The Rise in Severe Weather: What It Means for Federal Contractors

Apr 28, 2023 1:28:57 PM / by USFCR

severe-weather-and federal-contracting

This year has seen a significant increase in severe weather events, with snowstorms, floods, and tornadoes wreaking havoc across the United States. As the storm season intensifies, a growing concern exists for the safety and preparedness of communities affected by these natural disasters.

Federal contractors working with the Federal Emergency Management Agency (FEMA) on relief contracts may find themselves busier than ever as the demand for disaster relief services increases. 

A Record-Breaking Tornado Season:
The US has experienced a sharp increase in tornado activity in 2023, with nearly 500 tornadoes reported so far – roughly double the average for this time of year. In an unusual turn of events, many of these storms have occurred outside the traditional "Tornado Alley" and have caused significant destruction across the Southeast and Midwest regions.

This year's severe weather season has already claimed at least 68 lives, a staggering figure considering the average number of tornado-related fatalities is 71 per year. Nighttime tornadoes, more than twice as deadly as their daytime counterparts, have contributed to this year's high fatality rate.

Relate Article: Top 14+ NAICS Codes for Disaster Relief

The Implications for Federal Contractors Working with FEMA:
As severe weather events continue to rise, federal contractors working with FEMA on relief contracts must prepare for an increased workload. Meaning more opportunities for businesses to provide essential services, such as emergency housing, debris removal, and infrastructure repair.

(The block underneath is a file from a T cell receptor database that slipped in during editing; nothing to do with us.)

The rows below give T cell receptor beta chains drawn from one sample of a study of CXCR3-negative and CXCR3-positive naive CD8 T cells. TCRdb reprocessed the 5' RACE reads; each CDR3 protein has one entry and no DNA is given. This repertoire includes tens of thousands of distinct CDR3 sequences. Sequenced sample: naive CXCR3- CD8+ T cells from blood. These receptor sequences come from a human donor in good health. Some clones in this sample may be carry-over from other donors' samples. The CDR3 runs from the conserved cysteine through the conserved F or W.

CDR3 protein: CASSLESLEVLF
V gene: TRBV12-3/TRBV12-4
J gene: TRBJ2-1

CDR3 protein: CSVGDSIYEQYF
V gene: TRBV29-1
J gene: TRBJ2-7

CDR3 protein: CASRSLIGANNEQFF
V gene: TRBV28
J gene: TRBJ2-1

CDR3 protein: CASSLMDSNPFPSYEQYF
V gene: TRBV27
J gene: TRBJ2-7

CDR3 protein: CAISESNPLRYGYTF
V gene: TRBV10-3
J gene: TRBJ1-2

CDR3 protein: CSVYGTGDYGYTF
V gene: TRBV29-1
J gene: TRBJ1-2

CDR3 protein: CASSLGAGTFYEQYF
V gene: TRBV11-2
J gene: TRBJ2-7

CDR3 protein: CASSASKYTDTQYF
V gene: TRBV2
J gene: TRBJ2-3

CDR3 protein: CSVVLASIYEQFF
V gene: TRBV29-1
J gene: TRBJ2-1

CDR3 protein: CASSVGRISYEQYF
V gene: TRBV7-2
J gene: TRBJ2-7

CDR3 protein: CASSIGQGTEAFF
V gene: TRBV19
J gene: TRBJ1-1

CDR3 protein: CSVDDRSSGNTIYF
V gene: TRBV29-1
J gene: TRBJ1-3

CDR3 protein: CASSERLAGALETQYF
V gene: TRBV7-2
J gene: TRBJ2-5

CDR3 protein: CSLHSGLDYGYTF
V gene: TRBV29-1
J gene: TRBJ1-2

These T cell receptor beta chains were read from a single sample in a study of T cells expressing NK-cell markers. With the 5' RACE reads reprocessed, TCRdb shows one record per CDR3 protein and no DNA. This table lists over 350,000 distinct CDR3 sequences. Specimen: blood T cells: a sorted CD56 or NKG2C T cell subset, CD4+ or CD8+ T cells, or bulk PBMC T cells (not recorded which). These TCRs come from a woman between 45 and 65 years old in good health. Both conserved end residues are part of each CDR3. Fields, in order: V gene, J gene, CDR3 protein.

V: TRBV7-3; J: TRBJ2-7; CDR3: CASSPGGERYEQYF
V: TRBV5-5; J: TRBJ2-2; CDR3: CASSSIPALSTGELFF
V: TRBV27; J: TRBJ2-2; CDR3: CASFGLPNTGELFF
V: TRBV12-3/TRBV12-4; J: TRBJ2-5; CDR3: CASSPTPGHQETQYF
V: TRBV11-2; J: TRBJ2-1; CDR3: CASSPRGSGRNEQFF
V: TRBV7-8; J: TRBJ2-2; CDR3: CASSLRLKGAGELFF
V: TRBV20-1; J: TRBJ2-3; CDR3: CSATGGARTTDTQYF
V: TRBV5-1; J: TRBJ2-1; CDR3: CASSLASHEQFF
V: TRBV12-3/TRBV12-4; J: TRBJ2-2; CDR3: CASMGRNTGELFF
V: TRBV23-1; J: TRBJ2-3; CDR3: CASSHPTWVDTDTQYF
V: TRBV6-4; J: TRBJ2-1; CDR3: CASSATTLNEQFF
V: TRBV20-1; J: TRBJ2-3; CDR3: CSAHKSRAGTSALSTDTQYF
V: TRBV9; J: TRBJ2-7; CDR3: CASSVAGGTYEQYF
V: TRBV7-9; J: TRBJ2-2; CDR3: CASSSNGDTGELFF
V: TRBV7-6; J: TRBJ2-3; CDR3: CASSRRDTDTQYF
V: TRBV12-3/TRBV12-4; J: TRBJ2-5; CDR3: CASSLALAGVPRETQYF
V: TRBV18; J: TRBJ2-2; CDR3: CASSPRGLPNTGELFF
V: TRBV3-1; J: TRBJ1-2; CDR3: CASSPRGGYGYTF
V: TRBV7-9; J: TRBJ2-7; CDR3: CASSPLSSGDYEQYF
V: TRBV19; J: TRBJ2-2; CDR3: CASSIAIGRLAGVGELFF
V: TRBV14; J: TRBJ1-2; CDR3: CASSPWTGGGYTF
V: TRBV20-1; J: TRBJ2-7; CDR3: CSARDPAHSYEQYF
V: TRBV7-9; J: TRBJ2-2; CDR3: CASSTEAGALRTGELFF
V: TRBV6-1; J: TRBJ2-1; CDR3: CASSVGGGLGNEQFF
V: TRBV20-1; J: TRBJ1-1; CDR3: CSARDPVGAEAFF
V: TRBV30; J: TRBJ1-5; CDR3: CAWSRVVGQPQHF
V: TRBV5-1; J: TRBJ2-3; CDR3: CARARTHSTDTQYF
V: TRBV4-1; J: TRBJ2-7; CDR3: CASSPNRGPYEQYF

However, this increase in demand also comes with challenges. Contractors may face resource constraints, logistical issues, and the need to work within tighter timelines to meet the urgent needs of affected communities. They must also be ready to adapt to the shifting locations of severe weather events as tornadoes become more frequent in the Southeast and Midwest regions.

Related Article: FEMA Contracting: Opportunities, Misconceptions, and How to Get Started.

Preparing for Future Severe Weather:
For federal contractors working with FEMA, staying up-to-date with the latest research and best practices for disaster relief is crucial. As severe weather patterns evolve, contractors must be prepared to adjust their strategies and operations to serve affected communities better.

The rise in severe weather events in 2023 has significant implications for federal contractors working with FEMA on relief contracts. As the demand for disaster relief services increases, contractors must be prepared to adapt and respond to the evolving needs of affected communities. By staying informed about the latest severe weather trends and implementing best practices in disaster relief, contractors can play a crucial role in helping communities recover and rebuild in the face of these devastating storms.

To speak with a Specialist about FEMA Contracts, Call: (866) 216-5343

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Written by USFCR

US Federal Contractor Registration (USFCR) is the largest and most trusted full-service Federal consulting organization. USFCR also provides set-aside qualifications, including women-owned, veteran-owned, disadvantaged (8a), HUBZone, and other federal contracting services, technology, and training.